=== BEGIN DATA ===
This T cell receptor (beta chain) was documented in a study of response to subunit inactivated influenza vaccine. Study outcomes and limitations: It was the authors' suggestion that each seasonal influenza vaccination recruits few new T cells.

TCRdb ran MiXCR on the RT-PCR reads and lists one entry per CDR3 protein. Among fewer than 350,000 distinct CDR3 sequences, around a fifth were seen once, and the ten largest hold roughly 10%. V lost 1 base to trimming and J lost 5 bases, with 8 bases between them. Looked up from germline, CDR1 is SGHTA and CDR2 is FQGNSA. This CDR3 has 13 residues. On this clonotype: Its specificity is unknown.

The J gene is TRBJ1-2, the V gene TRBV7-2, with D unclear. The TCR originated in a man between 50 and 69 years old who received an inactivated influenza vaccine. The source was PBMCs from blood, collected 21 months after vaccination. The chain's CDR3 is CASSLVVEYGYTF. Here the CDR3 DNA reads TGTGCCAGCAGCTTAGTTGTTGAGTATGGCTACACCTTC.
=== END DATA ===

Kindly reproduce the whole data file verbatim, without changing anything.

This T cell receptor (beta chain) was documented in a study of response to subunit inactivated influenza vaccine. Study outcomes and limitations: It was the authors' suggestion that each seasonal influenza vaccination recruits few new T cells.

TCRdb ran MiXCR on the RT-PCR reads and lists one entry per CDR3 protein. Among fewer than 350,000 distinct CDR3 sequences, around a fifth were seen once, and the ten largest hold roughly 10%. V lost 1 base to trimming and J lost 5 bases, with 8 bases between them. Looked up from germline, CDR1 is SGHTA and CDR2 is FQGNSA. This CDR3 has 13 residues. On this clonotype: Its specificity is unknown.

The J gene is TRBJ1-2, the V gene TRBV7-2, with D unclear. The TCR originated in a man between 50 and 69 years old who received an inactivated influenza vaccine. The source was PBMCs from blood, collected 21 months after vaccination. The chain's CDR3 is CASSLVVEYGYTF. Here the CDR3 DNA reads TGTGCCAGCAGCTTAGTTGTTGAGTATGGCTACACCTTC.